- Providing a range of opportunities for students to become competent readers who are able to access all areas of the curriculum
- Planning for effective spoken communication
- Delivery and planning of ‘Total Recall’ and explicit vocabulary instruction
Section 2: Extended Writing
2.1 A shared understanding of extended writing
At LWA, our definition of extended writing is that students write a minimum of three paragraphs. As a guideline, for subjects where writing is an integral element, extended writing should happen at least every four lessons to enable our students to process, organise, formulate and extend their thinking about what they have been learning.
Students can be supported to build up the length and detail in written responses through carefully chosen scaffolds. Scaffolds are anything that gives a structure or outline in order to help students organise their ideas and can easily be differentiated. Teachers need to be mindful that the scaffold still requires the students to do the cognitive work – any scaffold that does the thinking for the student is not going to be effective in developing their skills. Scaffolds should be created in a way that means they are able to be gradually withdrawn with the student achieving the same or better standard with increasing independence.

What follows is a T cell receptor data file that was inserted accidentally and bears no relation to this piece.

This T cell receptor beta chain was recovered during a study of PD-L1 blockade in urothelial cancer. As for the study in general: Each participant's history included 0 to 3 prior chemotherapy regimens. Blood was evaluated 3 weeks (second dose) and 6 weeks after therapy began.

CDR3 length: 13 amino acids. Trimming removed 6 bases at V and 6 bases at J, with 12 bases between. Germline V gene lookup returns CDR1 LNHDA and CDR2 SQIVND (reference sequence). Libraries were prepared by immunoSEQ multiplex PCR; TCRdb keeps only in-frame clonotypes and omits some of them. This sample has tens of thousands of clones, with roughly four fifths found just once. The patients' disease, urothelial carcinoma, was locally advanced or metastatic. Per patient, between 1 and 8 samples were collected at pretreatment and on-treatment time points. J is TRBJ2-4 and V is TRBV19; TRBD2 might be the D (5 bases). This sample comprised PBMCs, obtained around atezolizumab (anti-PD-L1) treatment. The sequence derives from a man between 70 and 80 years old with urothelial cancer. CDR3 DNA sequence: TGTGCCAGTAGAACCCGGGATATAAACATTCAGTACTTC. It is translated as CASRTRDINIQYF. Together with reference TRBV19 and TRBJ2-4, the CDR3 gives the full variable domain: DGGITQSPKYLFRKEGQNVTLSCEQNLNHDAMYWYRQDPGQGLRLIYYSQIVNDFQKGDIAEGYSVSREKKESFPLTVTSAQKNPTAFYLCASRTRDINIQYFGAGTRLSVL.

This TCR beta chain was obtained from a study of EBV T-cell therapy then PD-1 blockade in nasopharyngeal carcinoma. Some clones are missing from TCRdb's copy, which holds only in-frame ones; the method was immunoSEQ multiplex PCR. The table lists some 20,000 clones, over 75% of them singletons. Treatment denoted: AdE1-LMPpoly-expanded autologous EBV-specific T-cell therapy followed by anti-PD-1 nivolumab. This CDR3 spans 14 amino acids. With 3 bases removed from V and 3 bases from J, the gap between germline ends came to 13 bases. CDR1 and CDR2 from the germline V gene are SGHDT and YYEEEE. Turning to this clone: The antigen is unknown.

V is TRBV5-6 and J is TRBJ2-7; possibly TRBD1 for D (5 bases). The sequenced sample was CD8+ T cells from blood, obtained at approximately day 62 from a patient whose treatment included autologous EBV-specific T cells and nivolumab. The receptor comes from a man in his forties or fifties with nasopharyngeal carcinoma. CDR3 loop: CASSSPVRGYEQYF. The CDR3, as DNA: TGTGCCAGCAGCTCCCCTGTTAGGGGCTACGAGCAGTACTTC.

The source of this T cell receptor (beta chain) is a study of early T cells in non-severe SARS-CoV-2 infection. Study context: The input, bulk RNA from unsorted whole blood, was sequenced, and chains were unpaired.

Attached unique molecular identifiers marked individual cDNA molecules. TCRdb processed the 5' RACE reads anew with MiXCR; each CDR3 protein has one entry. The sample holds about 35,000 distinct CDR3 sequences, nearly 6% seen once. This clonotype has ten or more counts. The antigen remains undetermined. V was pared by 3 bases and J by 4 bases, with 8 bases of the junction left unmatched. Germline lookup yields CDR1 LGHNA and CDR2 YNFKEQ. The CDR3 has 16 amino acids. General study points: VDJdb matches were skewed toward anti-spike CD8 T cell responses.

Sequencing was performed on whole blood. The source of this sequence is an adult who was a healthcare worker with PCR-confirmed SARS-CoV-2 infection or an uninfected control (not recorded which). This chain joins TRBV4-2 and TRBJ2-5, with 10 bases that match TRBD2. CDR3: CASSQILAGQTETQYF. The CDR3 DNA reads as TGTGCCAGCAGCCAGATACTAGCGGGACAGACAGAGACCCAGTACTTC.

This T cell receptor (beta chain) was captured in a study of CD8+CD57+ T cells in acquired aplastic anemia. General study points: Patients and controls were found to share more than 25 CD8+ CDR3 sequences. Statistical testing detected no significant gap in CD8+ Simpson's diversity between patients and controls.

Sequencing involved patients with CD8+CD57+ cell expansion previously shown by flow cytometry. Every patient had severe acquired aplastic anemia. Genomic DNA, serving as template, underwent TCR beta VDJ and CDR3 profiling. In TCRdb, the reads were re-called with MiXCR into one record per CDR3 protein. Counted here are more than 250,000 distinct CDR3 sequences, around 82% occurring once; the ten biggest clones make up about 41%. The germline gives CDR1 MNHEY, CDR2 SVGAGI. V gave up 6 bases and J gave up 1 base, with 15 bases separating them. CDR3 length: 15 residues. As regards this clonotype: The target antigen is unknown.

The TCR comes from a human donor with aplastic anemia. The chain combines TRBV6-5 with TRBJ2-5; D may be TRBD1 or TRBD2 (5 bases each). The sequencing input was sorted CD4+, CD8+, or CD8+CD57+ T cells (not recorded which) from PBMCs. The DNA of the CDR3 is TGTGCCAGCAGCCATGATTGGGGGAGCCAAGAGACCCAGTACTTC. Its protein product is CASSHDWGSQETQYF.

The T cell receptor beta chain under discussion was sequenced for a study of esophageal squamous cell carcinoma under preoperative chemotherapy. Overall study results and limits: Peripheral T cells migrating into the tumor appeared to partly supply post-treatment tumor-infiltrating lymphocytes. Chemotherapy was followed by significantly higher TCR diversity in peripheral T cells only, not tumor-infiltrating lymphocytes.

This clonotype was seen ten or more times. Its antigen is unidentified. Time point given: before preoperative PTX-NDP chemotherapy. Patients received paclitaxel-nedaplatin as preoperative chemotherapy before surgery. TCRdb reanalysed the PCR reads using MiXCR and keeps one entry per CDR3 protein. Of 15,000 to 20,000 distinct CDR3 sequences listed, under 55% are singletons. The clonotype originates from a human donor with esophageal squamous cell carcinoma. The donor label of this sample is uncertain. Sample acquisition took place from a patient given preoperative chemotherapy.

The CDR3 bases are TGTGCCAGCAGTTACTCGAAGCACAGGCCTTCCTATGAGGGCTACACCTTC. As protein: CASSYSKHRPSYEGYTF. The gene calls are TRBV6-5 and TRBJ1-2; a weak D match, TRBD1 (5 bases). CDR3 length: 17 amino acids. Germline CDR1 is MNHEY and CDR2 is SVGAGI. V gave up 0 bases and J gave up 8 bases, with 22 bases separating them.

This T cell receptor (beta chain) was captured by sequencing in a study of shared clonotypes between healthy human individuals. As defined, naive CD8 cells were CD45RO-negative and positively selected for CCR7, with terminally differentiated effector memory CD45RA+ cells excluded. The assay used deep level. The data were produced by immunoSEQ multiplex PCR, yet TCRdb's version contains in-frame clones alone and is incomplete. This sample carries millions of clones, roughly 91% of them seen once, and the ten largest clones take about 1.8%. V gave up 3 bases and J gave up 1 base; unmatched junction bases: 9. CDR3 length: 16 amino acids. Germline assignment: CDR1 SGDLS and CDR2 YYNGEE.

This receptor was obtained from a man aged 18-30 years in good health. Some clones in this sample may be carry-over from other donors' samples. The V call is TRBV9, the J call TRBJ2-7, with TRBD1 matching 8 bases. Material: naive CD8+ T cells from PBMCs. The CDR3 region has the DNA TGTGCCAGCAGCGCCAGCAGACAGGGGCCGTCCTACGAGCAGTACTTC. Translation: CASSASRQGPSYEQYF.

Section 3: Technical Accuracy
3.1 SPaG codes
The SPaG code sheet lists the fourteen key elements of technical accuracy students need to secure for effective written communication. The SPaG code sheet is in the Literacy folder on staff only and printed in student planners and the Teacher Guide. The SPaG codes should be used in all curriculum areas where there is a written outcome.
3.2 SPaG marking
Staff should use their professional judgement on how to apply the SPaG marking codes for individual students.
Different ways the codes can be used include:
- The teacher identifies and corrects SPaG errors. The student rewrites the sections accurately.
- The teacher identifies SPaG errors. The student independently corrects.